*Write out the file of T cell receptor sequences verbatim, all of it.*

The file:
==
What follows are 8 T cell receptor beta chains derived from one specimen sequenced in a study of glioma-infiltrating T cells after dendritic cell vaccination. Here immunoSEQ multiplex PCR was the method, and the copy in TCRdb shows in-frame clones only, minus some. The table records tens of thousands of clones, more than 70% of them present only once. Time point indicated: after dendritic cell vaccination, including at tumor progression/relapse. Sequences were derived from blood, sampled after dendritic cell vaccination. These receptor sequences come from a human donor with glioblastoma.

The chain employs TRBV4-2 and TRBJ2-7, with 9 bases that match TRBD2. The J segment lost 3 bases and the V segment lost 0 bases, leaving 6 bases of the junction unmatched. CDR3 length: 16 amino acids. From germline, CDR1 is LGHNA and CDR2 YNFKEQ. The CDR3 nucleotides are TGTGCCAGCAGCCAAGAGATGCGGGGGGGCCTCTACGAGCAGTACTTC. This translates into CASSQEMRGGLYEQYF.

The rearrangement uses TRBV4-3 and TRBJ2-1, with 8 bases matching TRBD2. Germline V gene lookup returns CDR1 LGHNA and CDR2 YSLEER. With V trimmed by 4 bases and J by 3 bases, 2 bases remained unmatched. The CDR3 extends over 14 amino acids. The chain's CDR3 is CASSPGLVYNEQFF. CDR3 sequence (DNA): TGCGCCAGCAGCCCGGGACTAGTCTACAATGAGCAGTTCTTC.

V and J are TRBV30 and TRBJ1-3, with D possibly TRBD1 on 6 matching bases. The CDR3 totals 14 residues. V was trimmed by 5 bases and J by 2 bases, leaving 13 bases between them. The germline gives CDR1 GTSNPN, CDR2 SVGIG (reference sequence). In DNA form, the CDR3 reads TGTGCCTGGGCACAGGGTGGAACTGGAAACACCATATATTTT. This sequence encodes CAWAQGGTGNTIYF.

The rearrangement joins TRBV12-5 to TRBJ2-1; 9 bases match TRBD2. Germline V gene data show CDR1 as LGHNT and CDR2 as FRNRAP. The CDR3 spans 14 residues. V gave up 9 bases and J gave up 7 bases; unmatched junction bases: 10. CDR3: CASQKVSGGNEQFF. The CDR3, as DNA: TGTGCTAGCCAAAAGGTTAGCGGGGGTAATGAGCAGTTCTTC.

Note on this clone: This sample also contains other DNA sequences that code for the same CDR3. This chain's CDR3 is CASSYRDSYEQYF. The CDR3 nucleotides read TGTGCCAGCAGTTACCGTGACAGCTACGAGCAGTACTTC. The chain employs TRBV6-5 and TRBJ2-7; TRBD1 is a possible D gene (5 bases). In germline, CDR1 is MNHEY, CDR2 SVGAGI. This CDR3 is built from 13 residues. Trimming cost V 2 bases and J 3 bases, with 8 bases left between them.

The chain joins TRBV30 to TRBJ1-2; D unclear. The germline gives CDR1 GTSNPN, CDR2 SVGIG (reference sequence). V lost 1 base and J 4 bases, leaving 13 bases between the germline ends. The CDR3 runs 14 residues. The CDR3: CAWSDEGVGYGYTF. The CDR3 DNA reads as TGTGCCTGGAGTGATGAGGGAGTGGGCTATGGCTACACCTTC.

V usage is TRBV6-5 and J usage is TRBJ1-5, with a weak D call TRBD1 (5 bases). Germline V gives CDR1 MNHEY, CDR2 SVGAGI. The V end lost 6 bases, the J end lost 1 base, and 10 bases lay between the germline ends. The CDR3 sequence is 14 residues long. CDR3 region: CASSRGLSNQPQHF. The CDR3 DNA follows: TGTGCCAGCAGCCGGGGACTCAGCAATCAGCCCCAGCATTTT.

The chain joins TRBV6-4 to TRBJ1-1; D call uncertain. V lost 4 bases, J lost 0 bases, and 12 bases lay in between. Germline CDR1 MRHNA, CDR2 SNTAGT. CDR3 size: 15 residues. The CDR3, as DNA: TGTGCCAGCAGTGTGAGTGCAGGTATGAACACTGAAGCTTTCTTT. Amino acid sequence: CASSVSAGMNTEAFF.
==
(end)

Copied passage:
What follows are 8 T cell receptor beta chains derived from one specimen sequenced in a study of glioma-infiltrating T cells after dendritic cell vaccination. Here immunoSEQ multiplex PCR was the method, and the copy in TCRdb shows in-frame clones only, minus some. The table records tens of thousands of clones, more than 70% of them present only once. Time point indicated: after dendritic cell vaccination, including at tumor progression/relapse. Sequences were derived from blood, sampled after dendritic cell vaccination. These receptor sequences come from a human donor with glioblastoma.

The chain employs TRBV4-2 and TRBJ2-7, with 9 bases that match TRBD2. The J segment lost 3 bases and the V segment lost 0 bases, leaving 6 bases of the junction unmatched. CDR3 length: 16 amino acids. From germline, CDR1 is LGHNA and CDR2 YNFKEQ. The CDR3 nucleotides are TGTGCCAGCAGCCAAGAGATGCGGGGGGGCCTCTACGAGCAGTACTTC. This translates into CASSQEMRGGLYEQYF.

The rearrangement uses TRBV4-3 and TRBJ2-1, with 8 bases matching TRBD2. Germline V gene lookup returns CDR1 LGHNA and CDR2 YSLEER. With V trimmed by 4 bases and J by 3 bases, 2 bases remained unmatched. The CDR3 extends over 14 amino acids. The chain's CDR3 is CASSPGLVYNEQFF. CDR3 sequence (DNA): TGCGCCAGCAGCCCGGGACTAGTCTACAATGAGCAGTTCTTC.

V and J are TRBV30 and TRBJ1-3, with D possibly TRBD1 on 6 matching bases. The CDR3 totals 14 residues. V was trimmed by 5 bases and J by 2 bases, leaving 13 bases between them. The germline gives CDR1 GTSNPN, CDR2 SVGIG (reference sequence). In DNA form, the CDR3 reads TGTGCCTGGGCACAGGGTGGAACTGGAAACACCATATATTTT. This sequence encodes CAWAQGGTGNTIYF.

The rearrangement joins TRBV12-5 to TRBJ2-1; 9 bases match TRBD2. Germline V gene data show CDR1 as LGHNT and CDR2 as FRNRAP. The CDR3 spans 14 residues. V gave up 9 bases and J gave up 7 bases; unmatched junction bases: 10. CDR3: CASQKVSGGNEQFF. The CDR3, as DNA: TGTGCTAGCCAAAAGGTTAGCGGGGGTAATGAGCAGTTCTTC.

Note on this clone: This sample also contains other DNA sequences that code for the same CDR3. This chain's CDR3 is CASSYRDSYEQYF. The CDR3 nucleotides read TGTGCCAGCAGTTACCGTGACAGCTACGAGCAGTACTTC. The chain employs TRBV6-5 and TRBJ2-7; TRBD1 is a possible D gene (5 bases). In germline, CDR1 is MNHEY, CDR2 SVGAGI. This CDR3 is built from 13 residues. Trimming cost V 2 bases and J 3 bases, with 8 bases left between them.

The chain joins TRBV30 to TRBJ1-2; D unclear. The germline gives CDR1 GTSNPN, CDR2 SVGIG (reference sequence). V lost 1 base and J 4 bases, leaving 13 bases between the germline ends. The CDR3 runs 14 residues. The CDR3: CAWSDEGVGYGYTF. The CDR3 DNA reads as TGTGCCTGGAGTGATGAGGGAGTGGGCTATGGCTACACCTTC.

V usage is TRBV6-5 and J usage is TRBJ1-5, with a weak D call TRBD1 (5 bases). Germline V gives CDR1 MNHEY, CDR2 SVGAGI. The V end lost 6 bases, the J end lost 1 base, and 10 bases lay between the germline ends. The CDR3 sequence is 14 residues long. CDR3 region: CASSRGLSNQPQHF. The CDR3 DNA follows: TGTGCCAGCAGCCGGGGACTCAGCAATCAGCCCCAGCATTTT.

The chain joins TRBV6-4 to TRBJ1-1; D call uncertain. V lost 4 bases, J lost 0 bases, and 12 bases lay in between. Germline CDR1 MRHNA, CDR2 SNTAGT. CDR3 size: 15 residues. The CDR3, as DNA: TGTGCCAGCAGTGTGAGTGCAGGTATGAACACTGAAGCTTTCTTT. Amino acid sequence: CASSVSAGMNTEAFF.